Monthly Archives: September 2016

What does it mean to be “Reformed”? part 3

It means, number 1, we are unashamedly Protestant. We believe salvation is absolutely by grace alone through faith alone in Christ alone for the glory of God alone. And any quibble over what salvation, grace, faith, Christ, and glory mean– and anything else to do with the Christian faith– must be settled by Scripture alone. Church tradition and church leadership are authoritative. Even our own consciences are authoritative. But Scripture must be the sole final authority. These are some of the great Reformation themes that have helped to make me Reformed.

They have some major– and I believe unavoidable– implications, which will be the basis of these last three posts on the topic. If salvation is 100% by grace alone and 100% for the glory of God alone, then a lot of what John Calvin taught on the doctrine of salvation must be the biblical teaching. To be Reformed, you must have a Calvinist understanding of salvation.

There is much more to being Reformed than being a Calvinist, but you cannot balk at these doctrines and possibly call yourself “Reformed.” Here is a quick summary of “Calvinism,” and how I see these doctrines fitting with the great Reformation themes:

  1. Mankind is dead in their trespasses and sins (Ephesians 2.1-3; AKA Total Depravity)- 100% of every man must be redeemed by the blood of Christ, or salvation cannot be by grace alone.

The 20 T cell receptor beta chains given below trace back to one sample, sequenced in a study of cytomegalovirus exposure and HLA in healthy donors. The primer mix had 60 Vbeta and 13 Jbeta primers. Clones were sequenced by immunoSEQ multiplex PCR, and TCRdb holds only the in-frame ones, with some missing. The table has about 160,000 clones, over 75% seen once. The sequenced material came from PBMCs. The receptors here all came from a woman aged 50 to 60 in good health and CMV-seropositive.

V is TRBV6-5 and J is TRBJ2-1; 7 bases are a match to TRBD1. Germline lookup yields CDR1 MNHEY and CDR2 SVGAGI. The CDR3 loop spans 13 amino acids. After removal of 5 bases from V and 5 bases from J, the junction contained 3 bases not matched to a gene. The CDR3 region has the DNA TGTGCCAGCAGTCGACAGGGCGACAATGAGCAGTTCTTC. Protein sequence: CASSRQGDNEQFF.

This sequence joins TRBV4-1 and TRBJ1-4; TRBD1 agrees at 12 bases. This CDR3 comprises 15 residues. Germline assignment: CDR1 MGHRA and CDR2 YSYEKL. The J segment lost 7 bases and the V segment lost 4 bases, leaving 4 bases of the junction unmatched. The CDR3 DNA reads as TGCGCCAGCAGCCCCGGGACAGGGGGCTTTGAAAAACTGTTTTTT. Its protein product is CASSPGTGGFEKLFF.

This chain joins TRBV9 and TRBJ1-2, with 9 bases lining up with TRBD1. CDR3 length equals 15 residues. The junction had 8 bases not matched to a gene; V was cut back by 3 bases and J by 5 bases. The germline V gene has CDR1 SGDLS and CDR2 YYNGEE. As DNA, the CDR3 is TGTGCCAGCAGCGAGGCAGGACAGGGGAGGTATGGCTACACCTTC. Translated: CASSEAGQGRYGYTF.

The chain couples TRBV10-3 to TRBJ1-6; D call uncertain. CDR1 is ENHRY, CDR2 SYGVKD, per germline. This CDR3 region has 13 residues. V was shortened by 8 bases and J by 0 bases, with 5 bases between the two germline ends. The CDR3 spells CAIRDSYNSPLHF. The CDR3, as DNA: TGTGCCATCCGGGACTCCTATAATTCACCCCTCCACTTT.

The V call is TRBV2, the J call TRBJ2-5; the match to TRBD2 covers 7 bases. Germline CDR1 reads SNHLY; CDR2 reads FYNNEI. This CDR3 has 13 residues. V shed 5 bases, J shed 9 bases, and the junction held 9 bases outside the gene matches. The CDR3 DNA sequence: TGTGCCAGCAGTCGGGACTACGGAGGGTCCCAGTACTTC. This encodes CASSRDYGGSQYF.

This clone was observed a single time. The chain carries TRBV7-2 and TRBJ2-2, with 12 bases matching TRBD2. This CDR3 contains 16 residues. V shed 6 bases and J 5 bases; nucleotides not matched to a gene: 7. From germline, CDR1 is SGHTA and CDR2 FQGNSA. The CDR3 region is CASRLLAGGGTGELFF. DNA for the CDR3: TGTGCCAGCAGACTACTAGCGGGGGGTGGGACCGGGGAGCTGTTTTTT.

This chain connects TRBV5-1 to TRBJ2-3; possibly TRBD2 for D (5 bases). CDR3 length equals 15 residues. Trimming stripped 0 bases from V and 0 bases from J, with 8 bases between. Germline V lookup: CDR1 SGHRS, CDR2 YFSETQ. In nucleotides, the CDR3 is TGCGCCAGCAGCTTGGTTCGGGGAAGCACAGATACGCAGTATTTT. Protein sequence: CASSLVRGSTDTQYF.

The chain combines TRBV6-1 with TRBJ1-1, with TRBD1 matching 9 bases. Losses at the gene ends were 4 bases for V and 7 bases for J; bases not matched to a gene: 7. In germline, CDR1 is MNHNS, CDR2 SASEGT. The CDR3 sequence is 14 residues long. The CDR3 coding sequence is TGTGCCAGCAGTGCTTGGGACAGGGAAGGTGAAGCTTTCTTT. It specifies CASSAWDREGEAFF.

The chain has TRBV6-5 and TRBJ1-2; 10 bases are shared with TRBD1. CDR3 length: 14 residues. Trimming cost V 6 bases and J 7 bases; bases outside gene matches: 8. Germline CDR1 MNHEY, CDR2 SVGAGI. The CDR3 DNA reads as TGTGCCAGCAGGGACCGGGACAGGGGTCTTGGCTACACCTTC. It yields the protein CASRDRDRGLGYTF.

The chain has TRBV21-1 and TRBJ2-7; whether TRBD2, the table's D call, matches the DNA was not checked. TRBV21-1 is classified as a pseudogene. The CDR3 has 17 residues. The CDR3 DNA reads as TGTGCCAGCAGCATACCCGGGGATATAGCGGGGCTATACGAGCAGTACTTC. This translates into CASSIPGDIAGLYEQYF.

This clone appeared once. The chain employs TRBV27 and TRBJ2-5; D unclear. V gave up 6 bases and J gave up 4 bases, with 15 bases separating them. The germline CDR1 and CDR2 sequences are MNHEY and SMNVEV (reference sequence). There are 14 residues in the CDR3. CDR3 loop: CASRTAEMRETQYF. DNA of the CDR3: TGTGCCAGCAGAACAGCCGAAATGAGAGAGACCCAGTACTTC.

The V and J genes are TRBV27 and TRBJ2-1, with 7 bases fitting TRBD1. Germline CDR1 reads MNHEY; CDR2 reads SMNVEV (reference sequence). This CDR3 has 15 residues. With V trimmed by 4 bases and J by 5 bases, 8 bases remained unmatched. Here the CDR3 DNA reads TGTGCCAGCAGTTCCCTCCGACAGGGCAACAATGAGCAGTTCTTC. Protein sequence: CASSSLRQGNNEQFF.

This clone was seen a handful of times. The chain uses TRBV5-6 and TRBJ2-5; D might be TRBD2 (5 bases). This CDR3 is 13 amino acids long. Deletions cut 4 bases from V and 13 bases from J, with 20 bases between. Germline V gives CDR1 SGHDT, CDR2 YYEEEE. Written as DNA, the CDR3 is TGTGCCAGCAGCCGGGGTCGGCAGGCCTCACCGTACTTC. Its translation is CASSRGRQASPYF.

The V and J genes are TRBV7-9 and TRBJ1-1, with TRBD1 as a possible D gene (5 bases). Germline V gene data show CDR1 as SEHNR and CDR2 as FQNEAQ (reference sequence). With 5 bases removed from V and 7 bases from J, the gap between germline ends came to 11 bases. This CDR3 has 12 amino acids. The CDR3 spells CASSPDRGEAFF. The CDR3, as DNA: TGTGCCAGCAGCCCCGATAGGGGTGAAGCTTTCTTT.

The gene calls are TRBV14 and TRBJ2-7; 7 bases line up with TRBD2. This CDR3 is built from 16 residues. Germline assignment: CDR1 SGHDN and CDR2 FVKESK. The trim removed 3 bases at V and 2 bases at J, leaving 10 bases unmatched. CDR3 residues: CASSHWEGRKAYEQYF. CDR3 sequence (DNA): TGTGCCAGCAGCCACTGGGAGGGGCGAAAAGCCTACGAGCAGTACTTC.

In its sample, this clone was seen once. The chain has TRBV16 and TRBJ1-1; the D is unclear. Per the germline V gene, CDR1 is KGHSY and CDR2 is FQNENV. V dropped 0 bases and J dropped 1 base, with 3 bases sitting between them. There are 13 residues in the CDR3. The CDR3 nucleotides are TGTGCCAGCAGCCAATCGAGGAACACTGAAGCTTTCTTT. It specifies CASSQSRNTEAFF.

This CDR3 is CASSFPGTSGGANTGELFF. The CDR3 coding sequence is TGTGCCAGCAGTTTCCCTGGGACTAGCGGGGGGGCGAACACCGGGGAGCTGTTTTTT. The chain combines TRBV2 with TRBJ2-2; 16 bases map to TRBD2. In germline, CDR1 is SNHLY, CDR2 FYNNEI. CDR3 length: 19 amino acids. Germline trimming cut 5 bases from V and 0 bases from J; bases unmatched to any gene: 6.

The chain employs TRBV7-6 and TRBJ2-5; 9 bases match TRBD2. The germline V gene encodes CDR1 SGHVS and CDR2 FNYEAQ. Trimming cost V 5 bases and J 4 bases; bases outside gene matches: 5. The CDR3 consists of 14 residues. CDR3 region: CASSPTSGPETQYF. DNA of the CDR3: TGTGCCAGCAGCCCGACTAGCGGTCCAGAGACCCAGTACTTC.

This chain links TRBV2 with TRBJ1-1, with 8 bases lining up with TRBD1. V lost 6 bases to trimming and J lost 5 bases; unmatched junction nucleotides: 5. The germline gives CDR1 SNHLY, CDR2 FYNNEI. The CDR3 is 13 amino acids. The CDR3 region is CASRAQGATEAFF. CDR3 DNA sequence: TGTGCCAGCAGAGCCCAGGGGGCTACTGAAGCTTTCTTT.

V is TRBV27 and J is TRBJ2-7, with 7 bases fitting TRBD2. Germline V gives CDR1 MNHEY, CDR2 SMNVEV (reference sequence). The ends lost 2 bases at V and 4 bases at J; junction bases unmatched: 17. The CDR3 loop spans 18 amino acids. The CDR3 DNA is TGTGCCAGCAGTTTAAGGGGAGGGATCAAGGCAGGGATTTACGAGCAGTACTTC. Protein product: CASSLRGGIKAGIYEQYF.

2. God elects people to salvation not based on anything in them (Romans 9.6-18; AKA Unconditional Election)- God cannot elect a person to salvation based on any kind of foreseen merit, or salvation is not by grace alone and for the glory of God alone.
  3. God sent Jesus to die specifically in the place of those He elects (Ephesians 5.1-2; AKA Limited Atonement; AKA “actual” atonement)- It stands to reason that once God elects, the Son’s mission is to purchase that people for Himself. He even purchased my regeneration for me. We need the Atonement to secure even our regeneration, or else salvation is not in Christ alone. I am not unaware that there are many great “4-Point Calvinists” in the history of the church. All I will say is as long as you preach a very intentional, immense, and particular love that God has for the elect (that He does not have for non-elect), I would still call that a Reformed view of the Atonement
  4. God sent the Spirit to awaken every single person Christ died for (Ezekiel 36.26; AKA Irresistible Grace)- Salvation is so much by grace alone that God’s grace pursues a sinner from eternity past, is secured at the cross, and will not stop until that sinner comes to saving faith and repentance. How else would you be believing right now?
  5. The faith of Christians will be kept by God forever (Philippians 1.6; AKA Perseverance of the Saints)- God begins the work of salvation in eternity past and sees it to completion in eternity future. Salvation is by grace alone through the awakening gift of faith alone in the atoning work of Christ alone for the glory of our gracious, merciful, powerful, loving, holy God alone